In the previous article I introduced you to what exactly a powerlifting degenerate is. The people who truly love this sport spend decades in it, not years. Over that time frame you will lose the mental and physical qualities that society defines as normal. It is not normal for us to continue to force a broken body to do the things that have hurt it. Yet, we do it time and time again. I have said before, this sport is an addiction. Its better than any drug I have ever taken, the high that comes with a big lift can’t be matched for me.
This week Dave Tate posted a video asking what happen to all the people who put #powerliftingislife. He points out that all those people have disappeared. They are not here for the long haul, it’s a hash tag to them, not a real addiction. While I agree that the explosion of the sport and all the social media lifters have helped put the sport into a mainstream place, part of me hates it. I miss when powerlifting was scary, I miss when if you crossed someone at a meet you might leave with a black eye.
Today’s social media lifters can’t handle an injury, which is a guarantee in this sport. Worse yet, their coach can’t handle them with an injury because they don’t have any real time under the bar either. Brian Carroll commented Tate’s post and sums it up perfectly, “Most people can’t stand to be idle and end up doing something else. This isn’t a true love, it’s a convenience hobby. Your love for powerlifting shows itself in the years you commit.”
I have to be honest why that quote has so much value to me, because I know for a fact that he lived that. I was around though the majority of Brian’s rehab from multiple back injuries. I watched him day in and day out come to the gym and do rehab while others prepared for meets. Most of you aren’t willing to do that. I had a nice little crash with 1000lbs on my back in my last meet nearly 2 years ago. Resulted in a torn hamstring in a leg that was already in pretty bad shape. I dedicated myself to getting this leg to work again. I had a local guy here (Shaun Jones) help me though the process. While it took me several months, I am prepared to make it back to the platform. Ask yourself, are you willing to take a major step back, start over, and then go through all the work required to be successful again? For most of you the answer is no!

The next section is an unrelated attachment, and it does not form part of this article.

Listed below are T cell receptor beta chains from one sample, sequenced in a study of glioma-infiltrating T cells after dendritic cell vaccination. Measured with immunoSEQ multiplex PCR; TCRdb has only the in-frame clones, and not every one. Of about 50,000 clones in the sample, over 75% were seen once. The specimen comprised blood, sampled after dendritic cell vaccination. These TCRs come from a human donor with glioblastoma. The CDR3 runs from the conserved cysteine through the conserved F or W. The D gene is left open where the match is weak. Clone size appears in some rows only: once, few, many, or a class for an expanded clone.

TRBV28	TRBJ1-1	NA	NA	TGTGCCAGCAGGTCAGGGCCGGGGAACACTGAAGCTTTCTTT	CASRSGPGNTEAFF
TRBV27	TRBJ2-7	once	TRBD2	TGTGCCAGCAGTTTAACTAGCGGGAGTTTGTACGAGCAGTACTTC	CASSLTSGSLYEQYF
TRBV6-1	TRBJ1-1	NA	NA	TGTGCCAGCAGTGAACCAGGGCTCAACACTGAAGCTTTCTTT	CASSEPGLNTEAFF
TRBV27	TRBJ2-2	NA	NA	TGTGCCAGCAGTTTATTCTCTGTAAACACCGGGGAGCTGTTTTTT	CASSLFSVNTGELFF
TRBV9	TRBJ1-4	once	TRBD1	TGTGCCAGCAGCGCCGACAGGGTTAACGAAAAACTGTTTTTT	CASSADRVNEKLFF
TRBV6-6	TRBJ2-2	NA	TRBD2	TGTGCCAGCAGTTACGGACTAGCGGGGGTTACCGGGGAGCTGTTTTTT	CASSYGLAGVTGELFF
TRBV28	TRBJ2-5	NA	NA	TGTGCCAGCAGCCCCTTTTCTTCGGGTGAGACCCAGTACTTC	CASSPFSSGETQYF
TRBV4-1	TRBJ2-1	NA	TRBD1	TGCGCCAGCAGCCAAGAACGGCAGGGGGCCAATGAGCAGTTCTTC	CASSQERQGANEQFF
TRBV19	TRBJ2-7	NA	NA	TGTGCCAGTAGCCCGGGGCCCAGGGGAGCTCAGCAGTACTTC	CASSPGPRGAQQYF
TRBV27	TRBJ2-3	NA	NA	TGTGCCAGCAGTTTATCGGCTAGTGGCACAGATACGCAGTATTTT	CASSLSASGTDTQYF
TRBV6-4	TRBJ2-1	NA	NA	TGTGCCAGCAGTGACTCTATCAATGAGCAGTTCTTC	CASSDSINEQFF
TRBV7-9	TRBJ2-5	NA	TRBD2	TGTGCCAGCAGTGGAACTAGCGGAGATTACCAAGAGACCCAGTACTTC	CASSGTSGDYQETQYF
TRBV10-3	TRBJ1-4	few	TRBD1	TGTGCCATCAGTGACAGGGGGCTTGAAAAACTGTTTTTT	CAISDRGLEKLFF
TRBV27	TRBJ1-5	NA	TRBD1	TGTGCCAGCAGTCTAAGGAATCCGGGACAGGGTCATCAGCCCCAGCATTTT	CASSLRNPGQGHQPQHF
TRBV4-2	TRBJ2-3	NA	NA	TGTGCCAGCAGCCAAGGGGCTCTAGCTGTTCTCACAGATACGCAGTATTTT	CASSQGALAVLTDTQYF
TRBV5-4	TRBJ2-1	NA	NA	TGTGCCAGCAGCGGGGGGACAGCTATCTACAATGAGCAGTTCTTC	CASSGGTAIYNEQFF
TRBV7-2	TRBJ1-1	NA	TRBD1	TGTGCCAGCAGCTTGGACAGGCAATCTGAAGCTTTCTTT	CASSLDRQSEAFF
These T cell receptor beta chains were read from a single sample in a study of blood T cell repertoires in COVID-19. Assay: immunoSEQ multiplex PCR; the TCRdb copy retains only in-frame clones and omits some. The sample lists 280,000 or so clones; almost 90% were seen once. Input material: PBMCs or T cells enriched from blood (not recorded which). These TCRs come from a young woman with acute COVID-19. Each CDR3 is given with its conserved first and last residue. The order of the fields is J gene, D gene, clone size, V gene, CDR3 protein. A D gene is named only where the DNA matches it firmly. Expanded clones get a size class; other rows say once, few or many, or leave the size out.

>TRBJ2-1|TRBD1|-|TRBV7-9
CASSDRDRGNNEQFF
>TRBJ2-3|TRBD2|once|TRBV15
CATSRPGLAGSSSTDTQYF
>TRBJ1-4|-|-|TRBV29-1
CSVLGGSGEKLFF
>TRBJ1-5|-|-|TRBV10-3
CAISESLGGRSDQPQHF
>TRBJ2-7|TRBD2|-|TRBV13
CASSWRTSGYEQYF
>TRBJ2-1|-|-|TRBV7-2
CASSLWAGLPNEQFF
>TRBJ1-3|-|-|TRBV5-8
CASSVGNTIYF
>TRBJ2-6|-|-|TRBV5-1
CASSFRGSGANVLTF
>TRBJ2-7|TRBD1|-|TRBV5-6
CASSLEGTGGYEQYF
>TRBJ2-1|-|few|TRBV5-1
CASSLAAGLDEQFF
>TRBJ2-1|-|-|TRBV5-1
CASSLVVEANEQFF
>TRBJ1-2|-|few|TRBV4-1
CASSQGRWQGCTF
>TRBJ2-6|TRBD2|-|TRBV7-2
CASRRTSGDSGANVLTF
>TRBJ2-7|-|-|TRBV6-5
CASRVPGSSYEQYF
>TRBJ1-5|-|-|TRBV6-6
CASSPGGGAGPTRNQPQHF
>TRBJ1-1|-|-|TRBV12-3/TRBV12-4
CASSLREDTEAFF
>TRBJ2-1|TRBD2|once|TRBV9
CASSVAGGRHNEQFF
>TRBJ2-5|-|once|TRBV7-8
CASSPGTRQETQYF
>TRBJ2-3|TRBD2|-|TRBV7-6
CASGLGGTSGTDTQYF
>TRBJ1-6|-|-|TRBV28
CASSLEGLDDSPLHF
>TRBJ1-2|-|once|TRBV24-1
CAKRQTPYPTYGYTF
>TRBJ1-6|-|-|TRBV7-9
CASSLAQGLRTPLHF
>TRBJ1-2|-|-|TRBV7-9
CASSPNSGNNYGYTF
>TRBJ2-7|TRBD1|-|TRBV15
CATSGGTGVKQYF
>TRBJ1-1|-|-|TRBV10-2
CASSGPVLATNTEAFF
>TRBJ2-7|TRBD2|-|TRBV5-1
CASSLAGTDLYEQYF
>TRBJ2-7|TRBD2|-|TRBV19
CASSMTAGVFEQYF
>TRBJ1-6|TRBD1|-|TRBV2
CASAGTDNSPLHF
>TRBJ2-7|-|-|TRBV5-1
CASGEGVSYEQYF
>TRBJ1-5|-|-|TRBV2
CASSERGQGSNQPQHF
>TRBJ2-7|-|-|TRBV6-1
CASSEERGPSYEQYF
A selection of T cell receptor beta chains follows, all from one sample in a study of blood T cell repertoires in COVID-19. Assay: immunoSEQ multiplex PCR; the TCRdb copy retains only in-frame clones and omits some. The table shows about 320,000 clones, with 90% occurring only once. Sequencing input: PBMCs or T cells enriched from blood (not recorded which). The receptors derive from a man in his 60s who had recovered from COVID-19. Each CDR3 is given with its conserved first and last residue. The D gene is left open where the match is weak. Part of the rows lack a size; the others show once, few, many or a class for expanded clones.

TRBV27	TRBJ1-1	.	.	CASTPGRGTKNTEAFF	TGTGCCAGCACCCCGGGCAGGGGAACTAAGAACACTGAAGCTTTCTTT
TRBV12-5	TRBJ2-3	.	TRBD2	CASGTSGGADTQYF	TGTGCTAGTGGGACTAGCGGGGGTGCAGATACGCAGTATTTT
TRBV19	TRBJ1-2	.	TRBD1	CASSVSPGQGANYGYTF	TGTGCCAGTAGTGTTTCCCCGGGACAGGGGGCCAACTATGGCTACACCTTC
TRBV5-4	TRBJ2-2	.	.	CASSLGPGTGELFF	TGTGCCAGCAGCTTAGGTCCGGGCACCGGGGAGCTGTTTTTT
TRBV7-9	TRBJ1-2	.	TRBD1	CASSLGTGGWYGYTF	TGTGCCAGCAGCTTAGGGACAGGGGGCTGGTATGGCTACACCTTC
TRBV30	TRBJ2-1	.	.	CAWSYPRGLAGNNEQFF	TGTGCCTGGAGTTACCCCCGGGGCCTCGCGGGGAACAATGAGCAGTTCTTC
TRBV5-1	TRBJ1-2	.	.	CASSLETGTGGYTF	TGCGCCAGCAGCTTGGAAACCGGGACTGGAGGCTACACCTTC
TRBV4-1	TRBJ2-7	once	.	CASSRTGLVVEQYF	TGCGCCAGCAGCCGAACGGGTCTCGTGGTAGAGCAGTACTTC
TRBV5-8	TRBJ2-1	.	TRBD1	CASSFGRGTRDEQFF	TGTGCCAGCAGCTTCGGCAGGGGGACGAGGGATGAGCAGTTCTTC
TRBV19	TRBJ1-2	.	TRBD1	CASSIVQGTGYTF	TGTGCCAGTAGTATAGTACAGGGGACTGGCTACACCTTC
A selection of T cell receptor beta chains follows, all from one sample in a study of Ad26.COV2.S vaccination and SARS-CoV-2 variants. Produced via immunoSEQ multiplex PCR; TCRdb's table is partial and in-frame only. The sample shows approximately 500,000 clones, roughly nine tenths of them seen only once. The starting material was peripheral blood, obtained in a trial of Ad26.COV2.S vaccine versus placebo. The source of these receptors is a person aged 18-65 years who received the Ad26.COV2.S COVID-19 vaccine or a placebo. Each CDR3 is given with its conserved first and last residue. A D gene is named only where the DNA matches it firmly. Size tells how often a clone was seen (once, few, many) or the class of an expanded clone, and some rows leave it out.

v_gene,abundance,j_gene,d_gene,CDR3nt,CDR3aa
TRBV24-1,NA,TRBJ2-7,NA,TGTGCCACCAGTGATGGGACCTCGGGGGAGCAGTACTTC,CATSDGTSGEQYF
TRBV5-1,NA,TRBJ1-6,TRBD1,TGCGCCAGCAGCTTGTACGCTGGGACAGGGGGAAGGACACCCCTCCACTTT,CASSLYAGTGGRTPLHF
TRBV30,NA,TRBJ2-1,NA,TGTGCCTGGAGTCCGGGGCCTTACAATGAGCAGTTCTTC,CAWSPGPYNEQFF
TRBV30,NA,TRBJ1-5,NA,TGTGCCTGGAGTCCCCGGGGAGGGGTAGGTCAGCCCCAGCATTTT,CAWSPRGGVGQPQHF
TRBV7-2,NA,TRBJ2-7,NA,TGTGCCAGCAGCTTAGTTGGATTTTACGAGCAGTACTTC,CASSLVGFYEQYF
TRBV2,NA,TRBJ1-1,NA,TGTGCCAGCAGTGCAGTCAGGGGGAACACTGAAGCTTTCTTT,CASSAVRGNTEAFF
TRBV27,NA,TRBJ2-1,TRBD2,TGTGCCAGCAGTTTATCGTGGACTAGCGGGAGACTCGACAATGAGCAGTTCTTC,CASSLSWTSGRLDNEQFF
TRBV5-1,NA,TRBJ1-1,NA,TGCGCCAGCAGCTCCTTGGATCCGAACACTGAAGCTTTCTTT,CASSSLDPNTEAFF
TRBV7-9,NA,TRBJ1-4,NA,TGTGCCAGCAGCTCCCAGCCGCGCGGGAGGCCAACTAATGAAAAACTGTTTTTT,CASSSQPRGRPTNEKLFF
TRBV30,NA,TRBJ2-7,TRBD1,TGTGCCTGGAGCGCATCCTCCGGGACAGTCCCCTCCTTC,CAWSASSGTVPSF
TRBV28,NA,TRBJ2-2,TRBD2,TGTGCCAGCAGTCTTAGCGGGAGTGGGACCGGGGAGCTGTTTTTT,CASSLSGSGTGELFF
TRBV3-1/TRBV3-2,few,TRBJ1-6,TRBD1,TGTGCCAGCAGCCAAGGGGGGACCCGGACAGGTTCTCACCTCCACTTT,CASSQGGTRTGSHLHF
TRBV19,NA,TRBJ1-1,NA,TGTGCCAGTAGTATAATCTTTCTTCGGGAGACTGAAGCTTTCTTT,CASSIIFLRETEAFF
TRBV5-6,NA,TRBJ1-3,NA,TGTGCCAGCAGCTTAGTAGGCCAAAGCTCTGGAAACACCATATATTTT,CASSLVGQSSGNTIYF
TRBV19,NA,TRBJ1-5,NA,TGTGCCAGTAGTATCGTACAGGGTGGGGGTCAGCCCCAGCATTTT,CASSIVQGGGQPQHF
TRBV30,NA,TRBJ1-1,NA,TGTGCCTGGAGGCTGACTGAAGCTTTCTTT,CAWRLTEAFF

For the select few of you who are truly “living the life” then you will find your way back. It doesn’t matter what style of lifting you do, what organization you lift in, what matters is the end results. Don’t be a social media lifter, lift for yourself. Lift for pushing the limits of your body. Make the commitment needed to do this long term. Invest in both your body and your brain. Hire a proven coach, listen to him. Ask questions, learn the reasons why things are in your training program. If this sport is worth doing for you, it’s worth going full blown degenerate.
People make comments all the time about how they want to be the best, but they are delusional! You aren’t going to put 300lbs on your total overnight, and you aren’t willing to pay the price in blood needed to be the best. Chris Della Fave had six surgeries, just to keep coming back for more. Matt Minuth tore his bicep on his opening pull at the WPO, goes back out and gets his attempt to win the meet. Has surgery and is now preparing for the meet again. Dave Hoff has had a history of issues, spent multiple years training just to hit a 5lb PR. Everyone of those guys would do it again. What you need to ask yourself is, “Am I willing to suffer this much just to participate in this sport?” Even for those guys, winning a big meet, and even PRs aren’t guaranteed. Those guys are full blown degenerate powerlifters, and my guess they will be involved in this sport in some way till they are dead.